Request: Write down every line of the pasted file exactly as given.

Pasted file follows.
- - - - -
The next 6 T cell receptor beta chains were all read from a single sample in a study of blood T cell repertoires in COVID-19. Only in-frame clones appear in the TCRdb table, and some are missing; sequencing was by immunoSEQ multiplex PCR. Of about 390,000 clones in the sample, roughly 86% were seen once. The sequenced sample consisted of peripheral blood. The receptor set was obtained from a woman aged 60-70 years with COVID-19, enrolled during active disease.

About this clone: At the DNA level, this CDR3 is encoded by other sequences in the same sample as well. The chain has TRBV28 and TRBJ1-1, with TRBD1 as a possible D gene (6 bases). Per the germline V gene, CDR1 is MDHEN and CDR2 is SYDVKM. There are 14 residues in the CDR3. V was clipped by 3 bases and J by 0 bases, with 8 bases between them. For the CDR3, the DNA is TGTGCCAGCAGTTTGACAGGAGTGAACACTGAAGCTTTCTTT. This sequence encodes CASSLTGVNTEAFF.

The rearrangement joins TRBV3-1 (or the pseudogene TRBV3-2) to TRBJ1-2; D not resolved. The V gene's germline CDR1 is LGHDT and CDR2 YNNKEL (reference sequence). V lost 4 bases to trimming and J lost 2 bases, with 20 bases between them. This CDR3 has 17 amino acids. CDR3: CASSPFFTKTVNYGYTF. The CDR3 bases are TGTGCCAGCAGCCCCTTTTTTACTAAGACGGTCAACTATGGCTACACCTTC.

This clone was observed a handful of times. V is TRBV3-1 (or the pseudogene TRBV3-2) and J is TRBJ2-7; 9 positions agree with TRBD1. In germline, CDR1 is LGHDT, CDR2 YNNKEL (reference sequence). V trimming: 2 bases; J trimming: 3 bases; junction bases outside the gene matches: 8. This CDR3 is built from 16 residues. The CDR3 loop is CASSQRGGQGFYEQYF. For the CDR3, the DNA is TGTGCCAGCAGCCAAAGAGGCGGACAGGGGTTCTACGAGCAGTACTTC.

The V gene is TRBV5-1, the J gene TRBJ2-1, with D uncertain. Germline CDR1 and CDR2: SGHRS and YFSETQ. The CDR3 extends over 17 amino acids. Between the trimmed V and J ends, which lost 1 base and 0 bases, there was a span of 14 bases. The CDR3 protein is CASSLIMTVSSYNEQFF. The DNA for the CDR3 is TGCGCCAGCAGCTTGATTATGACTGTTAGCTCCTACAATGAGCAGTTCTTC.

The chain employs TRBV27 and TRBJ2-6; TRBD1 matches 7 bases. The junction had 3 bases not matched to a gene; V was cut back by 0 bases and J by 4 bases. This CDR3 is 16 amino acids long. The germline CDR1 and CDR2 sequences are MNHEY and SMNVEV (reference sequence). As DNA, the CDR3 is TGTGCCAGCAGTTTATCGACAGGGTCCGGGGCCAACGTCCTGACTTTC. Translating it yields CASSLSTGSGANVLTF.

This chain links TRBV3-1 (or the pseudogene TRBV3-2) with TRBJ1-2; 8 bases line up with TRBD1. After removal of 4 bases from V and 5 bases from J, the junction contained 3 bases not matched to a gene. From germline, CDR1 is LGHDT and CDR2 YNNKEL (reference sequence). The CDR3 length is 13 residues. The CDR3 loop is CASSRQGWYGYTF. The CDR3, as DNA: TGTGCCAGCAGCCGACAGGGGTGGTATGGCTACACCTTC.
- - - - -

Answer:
The next 6 T cell receptor beta chains were all read from a single sample in a study of blood T cell repertoires in COVID-19. Only in-frame clones appear in the TCRdb table, and some are missing; sequencing was by immunoSEQ multiplex PCR. Of about 390,000 clones in the sample, roughly 86% were seen once. The sequenced sample consisted of peripheral blood. The receptor set was obtained from a woman aged 60-70 years with COVID-19, enrolled during active disease.

About this clone: At the DNA level, this CDR3 is encoded by other sequences in the same sample as well. The chain has TRBV28 and TRBJ1-1, with TRBD1 as a possible D gene (6 bases). Per the germline V gene, CDR1 is MDHEN and CDR2 is SYDVKM. There are 14 residues in the CDR3. V was clipped by 3 bases and J by 0 bases, with 8 bases between them. For the CDR3, the DNA is TGTGCCAGCAGTTTGACAGGAGTGAACACTGAAGCTTTCTTT. This sequence encodes CASSLTGVNTEAFF.

The rearrangement joins TRBV3-1 (or the pseudogene TRBV3-2) to TRBJ1-2; D not resolved. The V gene's germline CDR1 is LGHDT and CDR2 YNNKEL (reference sequence). V lost 4 bases to trimming and J lost 2 bases, with 20 bases between them. This CDR3 has 17 amino acids. CDR3: CASSPFFTKTVNYGYTF. The CDR3 bases are TGTGCCAGCAGCCCCTTTTTTACTAAGACGGTCAACTATGGCTACACCTTC.

This clone was observed a handful of times. V is TRBV3-1 (or the pseudogene TRBV3-2) and J is TRBJ2-7; 9 positions agree with TRBD1. In germline, CDR1 is LGHDT, CDR2 YNNKEL (reference sequence). V trimming: 2 bases; J trimming: 3 bases; junction bases outside the gene matches: 8. This CDR3 is built from 16 residues. The CDR3 loop is CASSQRGGQGFYEQYF. For the CDR3, the DNA is TGTGCCAGCAGCCAAAGAGGCGGACAGGGGTTCTACGAGCAGTACTTC.

The V gene is TRBV5-1, the J gene TRBJ2-1, with D uncertain. Germline CDR1 and CDR2: SGHRS and YFSETQ. The CDR3 extends over 17 amino acids. Between the trimmed V and J ends, which lost 1 base and 0 bases, there was a span of 14 bases. The CDR3 protein is CASSLIMTVSSYNEQFF. The DNA for the CDR3 is TGCGCCAGCAGCTTGATTATGACTGTTAGCTCCTACAATGAGCAGTTCTTC.

The chain employs TRBV27 and TRBJ2-6; TRBD1 matches 7 bases. The junction had 3 bases not matched to a gene; V was cut back by 0 bases and J by 4 bases. This CDR3 is 16 amino acids long. The germline CDR1 and CDR2 sequences are MNHEY and SMNVEV (reference sequence). As DNA, the CDR3 is TGTGCCAGCAGTTTATCGACAGGGTCCGGGGCCAACGTCCTGACTTTC. Translating it yields CASSLSTGSGANVLTF.

This chain links TRBV3-1 (or the pseudogene TRBV3-2) with TRBJ1-2; 8 bases line up with TRBD1. After removal of 4 bases from V and 5 bases from J, the junction contained 3 bases not matched to a gene. From germline, CDR1 is LGHDT and CDR2 YNNKEL (reference sequence). The CDR3 length is 13 residues. The CDR3 loop is CASSRQGWYGYTF. The CDR3, as DNA: TGTGCCAGCAGCCGACAGGGGTGGTATGGCTACACCTTC.